The hope that genetic tinkering could make the health of human beings as easy to programme as a computer has been challenged by new research from California.
Rather than being simple predictors, thousands of genes behave differently in the same organs of males and females - a finding that may help explain why men and women have different responses to drugs and diseases.
A team at the University of California Los Angeles studied brain, liver, fat and muscle tissue from mice and showed that gene expression -- the level of activity of a gene -- varied greatly according to sex. The same is almost certainly true of humans.
'This research holds important implications for understanding disorders such as diabetes, heart disease and obesity, and identifies targets for the development of gender-specific therapies,' Jake Lusis, a professor of human genetics who worked on the study told Reuters.
Writing in the August issue of Genome Research, the researchers said that even in the same organ, scores of genes varied in expression levels between the sexes.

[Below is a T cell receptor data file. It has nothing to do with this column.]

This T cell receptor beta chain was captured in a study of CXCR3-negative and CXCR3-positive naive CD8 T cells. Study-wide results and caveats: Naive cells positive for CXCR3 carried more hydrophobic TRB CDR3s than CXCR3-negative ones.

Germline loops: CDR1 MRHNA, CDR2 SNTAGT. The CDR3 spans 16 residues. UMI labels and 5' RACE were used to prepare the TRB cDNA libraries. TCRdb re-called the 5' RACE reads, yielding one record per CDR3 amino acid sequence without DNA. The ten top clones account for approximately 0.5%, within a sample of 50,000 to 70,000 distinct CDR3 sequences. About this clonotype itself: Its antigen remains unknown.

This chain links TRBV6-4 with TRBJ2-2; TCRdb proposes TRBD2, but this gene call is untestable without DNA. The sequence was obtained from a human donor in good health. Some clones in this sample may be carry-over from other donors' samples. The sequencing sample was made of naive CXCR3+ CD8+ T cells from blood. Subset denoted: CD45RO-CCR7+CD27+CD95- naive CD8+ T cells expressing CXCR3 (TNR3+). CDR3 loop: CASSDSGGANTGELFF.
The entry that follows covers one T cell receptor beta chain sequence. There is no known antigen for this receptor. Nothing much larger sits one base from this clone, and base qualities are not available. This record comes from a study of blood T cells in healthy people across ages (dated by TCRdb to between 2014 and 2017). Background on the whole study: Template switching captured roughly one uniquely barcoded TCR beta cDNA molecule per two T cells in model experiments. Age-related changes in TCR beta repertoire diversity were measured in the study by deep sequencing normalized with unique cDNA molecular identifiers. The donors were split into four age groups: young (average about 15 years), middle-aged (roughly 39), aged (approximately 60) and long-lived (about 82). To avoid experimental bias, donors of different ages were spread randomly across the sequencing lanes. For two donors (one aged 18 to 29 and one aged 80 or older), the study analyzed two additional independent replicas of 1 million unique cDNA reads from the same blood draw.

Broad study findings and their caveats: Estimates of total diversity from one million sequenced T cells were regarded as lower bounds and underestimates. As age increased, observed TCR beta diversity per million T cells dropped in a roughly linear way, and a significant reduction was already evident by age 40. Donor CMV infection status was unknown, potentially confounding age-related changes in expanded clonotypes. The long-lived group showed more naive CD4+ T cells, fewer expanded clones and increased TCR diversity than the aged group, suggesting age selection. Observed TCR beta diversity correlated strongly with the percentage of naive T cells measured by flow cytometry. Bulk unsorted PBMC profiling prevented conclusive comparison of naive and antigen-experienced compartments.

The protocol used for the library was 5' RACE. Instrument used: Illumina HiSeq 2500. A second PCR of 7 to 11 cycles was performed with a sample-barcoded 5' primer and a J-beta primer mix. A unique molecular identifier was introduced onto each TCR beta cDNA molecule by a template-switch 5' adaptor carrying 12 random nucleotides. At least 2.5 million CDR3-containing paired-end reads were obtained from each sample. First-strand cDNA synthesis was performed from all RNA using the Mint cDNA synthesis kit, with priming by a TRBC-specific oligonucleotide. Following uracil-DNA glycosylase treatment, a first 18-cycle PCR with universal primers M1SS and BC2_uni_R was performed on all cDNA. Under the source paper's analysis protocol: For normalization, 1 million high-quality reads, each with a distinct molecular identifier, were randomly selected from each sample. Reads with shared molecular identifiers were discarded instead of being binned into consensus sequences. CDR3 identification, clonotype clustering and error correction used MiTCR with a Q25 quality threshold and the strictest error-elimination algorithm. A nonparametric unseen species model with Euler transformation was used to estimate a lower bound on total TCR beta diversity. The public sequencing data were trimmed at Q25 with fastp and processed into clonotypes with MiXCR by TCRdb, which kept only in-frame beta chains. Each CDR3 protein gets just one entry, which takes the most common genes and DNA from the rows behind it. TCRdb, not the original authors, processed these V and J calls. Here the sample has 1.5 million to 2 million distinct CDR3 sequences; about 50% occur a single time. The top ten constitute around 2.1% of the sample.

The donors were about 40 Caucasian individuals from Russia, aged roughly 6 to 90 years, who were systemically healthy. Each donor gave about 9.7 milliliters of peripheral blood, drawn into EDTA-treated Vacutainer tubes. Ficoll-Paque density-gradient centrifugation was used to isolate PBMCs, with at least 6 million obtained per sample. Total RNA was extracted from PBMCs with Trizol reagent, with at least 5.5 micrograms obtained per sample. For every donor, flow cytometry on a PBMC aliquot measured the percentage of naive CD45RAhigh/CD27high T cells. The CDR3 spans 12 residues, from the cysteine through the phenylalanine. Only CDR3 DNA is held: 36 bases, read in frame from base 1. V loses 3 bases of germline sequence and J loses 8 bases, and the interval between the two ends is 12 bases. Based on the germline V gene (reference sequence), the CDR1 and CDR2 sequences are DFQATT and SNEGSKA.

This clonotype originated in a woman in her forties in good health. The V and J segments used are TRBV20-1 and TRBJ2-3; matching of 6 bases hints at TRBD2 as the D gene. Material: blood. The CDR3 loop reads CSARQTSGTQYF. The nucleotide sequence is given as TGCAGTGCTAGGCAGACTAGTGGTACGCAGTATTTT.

The smallest differences were in brain tissue, they found. 'We saw striking and measurable differences in more than half of the genes' expression patterns between males and females,' said Dr. Thomas Drake, a professor of pathology. 'We didn't expect that. No one has previously demonstrated this genetic gender gap at such high levels.'
Xia Yang, a postdoctoral fellow in cardiology who led the study, said the implications are important. 'Males and females share the same genetic code, but our findings imply that gender regulates how quickly the body can convert DNA to proteins,' Yang said in a statement. 'This suggests that gender influences how disease develops.'
In liver tissue, the findings imply male and female livers function the same, but at different rates.
'Our findings in the liver may explain why men and women respond differently to the same drug,' Lusis said. 'Studies show that aspirin is more effective at preventing heart attack in men than women. One gender may metabolize the drug faster, leaving too little of the medication in the system to produce an effect.'
Yang added, 'Many of the genes we identified relate to processes that influence common diseases. This is crucial, because once we understand the gender gap in these disease mechanisms, we can create new strategies for designing and testing new sex-specific drugs.'
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